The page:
The Dangers of Alcohol for Seniors with Diabetes

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Why Seniors with Diabetes Should Avoid Alcohol in Rhode Island

While most people enjoy a glass of wine or other alcoholic beverages from time to time, it’s best to discourage diabetic seniors from alcohol consumption. Numerous studies show that diabetics who drink alcohol are putting themselves at great risk. In the following article, Rhode Island live-in home care providers explain why seniors with diabetes should abstain from alcoholic beverages.

High Sugar Content

People with diabetes are advised to limit their intake of sugary candies, desserts, and drinks because foods with high amounts of sugar and carbohydrates (which metabolize as sugar during digestion) affect blood sugar levels. Eating or drinking too much sugary food or having these foods or beverages too often can cause serious complications like unstable blood sugar. Alcohol has high sugar content and therefore falls under the umbrella of sugary drinks diabetics should avoid in order to help keep blood sugar levels steady.

Sugar Spikes and Lows

Like most high-sugar foods, alcohol can cause blood sugar to spike quickly and then suddenly drop. Fluctuations in sugar highs and lows, especially over a short period of time, can cause many unpleasant side effects such as nausea, headache, and dizziness. Additionally, the normal side effects that come from drinking alcohol are the same as the symptoms of low blood sugar. This means that unless a diabetic constantly checks his or her blood sugar, it’s very difficult to tell whether the alcohol or low blood sugar is to blame for the symptoms. A sugar low is something to take seriously because it can be fatal if not detected and treated.

Interference with Medications

Some medications diabetics take can be very dangerous to combine with alcohol due to the spikes and lows that follow alcohol consumption. Combining diabetic medications designed to lower sugar, such as sulfonylureas and meglitinides, with alcohol can be hard on the body, particularly the pancreas and liver. Even if diabetics only take sugar-lowering medications at another time of day or after a meal, the medications can still be working in the system later on and clash with any alcohol you consume toward the end of the day.

Liver Damage

Drinking negatively affects the liver when alcohol is consumed in mass quantities, but this is especially true for people with diabetes. Among diabetics, the liver must work extra hard to help regulate blood sugar. When a diabetic drinks alcohol, the liver is diverted from managing blood sugar to trying to filter the alcohol level from your blood.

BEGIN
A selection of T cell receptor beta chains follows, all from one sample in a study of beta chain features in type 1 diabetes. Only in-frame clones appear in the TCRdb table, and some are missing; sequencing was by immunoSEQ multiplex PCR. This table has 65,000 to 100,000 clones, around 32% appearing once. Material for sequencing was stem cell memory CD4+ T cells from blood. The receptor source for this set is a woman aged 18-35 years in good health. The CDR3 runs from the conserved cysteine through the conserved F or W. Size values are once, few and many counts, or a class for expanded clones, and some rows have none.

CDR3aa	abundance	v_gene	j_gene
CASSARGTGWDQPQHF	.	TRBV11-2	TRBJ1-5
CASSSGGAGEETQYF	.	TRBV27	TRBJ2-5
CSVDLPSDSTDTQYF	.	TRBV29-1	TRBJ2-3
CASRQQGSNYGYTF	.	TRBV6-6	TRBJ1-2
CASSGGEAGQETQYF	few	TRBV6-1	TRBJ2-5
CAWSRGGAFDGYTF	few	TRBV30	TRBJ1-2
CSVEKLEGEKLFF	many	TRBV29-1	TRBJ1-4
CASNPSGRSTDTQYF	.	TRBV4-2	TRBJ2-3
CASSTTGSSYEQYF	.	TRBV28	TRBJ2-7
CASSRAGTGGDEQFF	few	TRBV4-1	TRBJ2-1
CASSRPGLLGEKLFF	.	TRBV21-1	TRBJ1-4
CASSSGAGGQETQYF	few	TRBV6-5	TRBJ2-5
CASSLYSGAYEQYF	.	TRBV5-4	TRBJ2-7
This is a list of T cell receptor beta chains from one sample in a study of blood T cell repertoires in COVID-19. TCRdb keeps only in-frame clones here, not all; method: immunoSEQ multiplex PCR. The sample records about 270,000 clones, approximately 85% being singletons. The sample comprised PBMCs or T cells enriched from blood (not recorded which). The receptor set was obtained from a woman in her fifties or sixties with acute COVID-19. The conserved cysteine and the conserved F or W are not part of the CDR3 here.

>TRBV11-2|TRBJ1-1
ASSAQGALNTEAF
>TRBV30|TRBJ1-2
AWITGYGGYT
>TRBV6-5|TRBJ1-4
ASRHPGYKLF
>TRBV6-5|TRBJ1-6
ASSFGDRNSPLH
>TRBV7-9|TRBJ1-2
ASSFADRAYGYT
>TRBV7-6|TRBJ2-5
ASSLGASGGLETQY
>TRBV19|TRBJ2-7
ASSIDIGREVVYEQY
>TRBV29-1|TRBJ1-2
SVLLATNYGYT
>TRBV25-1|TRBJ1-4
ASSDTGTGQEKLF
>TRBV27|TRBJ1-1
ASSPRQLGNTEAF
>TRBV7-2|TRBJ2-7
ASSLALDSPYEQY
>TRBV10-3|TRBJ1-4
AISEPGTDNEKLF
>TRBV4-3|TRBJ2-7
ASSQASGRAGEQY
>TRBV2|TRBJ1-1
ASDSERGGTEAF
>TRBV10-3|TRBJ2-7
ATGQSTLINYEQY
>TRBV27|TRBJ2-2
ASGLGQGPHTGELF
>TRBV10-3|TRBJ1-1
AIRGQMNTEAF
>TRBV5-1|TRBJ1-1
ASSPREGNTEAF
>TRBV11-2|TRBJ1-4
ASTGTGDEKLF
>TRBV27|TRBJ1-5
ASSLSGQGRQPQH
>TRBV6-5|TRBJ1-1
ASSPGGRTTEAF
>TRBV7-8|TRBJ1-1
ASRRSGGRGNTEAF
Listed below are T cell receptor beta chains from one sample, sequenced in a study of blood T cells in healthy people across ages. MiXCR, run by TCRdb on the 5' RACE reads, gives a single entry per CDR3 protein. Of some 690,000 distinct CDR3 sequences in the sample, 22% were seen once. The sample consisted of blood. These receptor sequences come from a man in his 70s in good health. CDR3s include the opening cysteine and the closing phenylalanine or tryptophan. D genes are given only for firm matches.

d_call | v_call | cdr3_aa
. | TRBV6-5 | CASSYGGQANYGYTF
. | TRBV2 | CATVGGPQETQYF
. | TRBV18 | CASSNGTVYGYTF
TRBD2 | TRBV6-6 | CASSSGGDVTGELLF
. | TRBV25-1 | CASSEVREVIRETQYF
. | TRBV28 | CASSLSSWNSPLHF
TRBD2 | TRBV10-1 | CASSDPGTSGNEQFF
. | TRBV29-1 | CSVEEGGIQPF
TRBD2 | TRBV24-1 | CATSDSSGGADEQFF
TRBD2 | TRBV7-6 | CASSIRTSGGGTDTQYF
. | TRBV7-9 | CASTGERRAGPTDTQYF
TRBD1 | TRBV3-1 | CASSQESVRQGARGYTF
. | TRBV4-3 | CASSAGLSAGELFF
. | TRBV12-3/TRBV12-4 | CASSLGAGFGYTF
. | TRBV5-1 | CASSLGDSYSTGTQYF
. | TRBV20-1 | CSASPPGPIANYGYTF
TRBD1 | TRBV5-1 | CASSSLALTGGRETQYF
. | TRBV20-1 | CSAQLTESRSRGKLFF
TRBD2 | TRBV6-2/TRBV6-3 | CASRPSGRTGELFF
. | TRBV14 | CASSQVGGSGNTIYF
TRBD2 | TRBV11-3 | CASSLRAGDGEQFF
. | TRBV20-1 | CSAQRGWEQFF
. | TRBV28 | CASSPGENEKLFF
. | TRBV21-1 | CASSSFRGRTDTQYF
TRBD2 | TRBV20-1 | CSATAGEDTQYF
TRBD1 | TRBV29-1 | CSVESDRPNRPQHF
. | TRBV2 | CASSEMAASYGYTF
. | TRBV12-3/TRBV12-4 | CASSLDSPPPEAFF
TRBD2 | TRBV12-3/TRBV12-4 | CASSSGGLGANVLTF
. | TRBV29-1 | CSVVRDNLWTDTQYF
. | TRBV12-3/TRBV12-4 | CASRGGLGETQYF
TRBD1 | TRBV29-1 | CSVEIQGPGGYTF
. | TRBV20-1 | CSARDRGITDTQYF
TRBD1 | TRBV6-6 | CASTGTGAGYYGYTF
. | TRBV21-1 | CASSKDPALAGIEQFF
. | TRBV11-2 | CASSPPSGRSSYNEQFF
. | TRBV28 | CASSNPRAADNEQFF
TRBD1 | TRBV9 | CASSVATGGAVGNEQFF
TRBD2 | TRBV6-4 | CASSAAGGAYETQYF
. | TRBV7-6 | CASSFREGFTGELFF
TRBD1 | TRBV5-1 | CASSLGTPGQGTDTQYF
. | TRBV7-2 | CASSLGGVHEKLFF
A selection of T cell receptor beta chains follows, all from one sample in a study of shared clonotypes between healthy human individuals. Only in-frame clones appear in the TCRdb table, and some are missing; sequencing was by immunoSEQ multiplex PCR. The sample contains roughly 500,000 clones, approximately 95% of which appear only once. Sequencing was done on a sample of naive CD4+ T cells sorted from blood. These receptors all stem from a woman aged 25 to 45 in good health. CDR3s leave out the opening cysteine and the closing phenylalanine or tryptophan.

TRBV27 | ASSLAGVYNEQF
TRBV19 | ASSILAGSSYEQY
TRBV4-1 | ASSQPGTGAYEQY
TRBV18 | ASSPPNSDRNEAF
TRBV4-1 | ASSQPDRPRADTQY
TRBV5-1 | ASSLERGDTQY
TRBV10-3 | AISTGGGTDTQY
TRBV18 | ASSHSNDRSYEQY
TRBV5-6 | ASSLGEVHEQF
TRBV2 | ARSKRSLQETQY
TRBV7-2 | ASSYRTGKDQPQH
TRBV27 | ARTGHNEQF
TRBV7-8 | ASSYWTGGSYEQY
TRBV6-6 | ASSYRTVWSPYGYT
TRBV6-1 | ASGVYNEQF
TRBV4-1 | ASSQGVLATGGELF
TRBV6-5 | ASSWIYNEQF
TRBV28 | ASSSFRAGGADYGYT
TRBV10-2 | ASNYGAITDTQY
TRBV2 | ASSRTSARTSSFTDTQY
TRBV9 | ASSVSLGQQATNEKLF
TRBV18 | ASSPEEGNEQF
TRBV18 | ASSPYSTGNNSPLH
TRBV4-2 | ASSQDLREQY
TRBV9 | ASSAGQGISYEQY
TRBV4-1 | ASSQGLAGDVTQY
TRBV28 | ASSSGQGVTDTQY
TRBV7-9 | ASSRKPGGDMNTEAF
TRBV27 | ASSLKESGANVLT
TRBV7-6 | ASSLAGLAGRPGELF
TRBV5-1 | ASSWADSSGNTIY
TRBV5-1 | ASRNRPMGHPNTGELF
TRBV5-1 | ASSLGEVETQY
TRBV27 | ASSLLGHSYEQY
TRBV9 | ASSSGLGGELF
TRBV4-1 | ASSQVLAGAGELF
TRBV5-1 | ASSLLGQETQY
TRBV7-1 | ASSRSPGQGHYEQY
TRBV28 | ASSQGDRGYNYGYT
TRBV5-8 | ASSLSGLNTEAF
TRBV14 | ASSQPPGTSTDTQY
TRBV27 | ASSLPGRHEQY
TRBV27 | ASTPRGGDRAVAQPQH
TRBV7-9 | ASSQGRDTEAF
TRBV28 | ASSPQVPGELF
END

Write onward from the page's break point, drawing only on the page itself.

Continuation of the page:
Appetite Stimulation

Drinking alcohol makes people hungry and as a result, eating and alcohol consumption tend to go hand-in-hand. This can be problematic for people with diabetes. When diabetics are stimulated to eat, they may overeat or choose larger portions than they normally would. The extra calories and carbs ingested may lead to weight gain or further lack of control in the future, both of which may significantly worsen diabetes.

Debilitated Judgment

Alcohol impacts our minds and our decision-making skills before we ever feel the effects. Judgment and willpower may be lessened due to the feel-good buzz people get from alcohol. For diabetics, this lack of good decision making can cause them to drink more than they planned or take other risks they normally wouldn’t.

Seniors with diabetes are at a greater risk of complications from alcohol consumption because they often take other medications for common ailments associated with age. To help your senior loved one manage their diabetes and prevent complications, reach out to Home Care Assistance. We provide elderly care Rhode Island seniors and families can trust, including periodic medication reminders, healthy meal preparation, and regular physical activity to maintain senior health and wellness. Call an experienced Care Manager today at 401.284.0979 and schedule a free in-home consultation for the senior loved one in your life.


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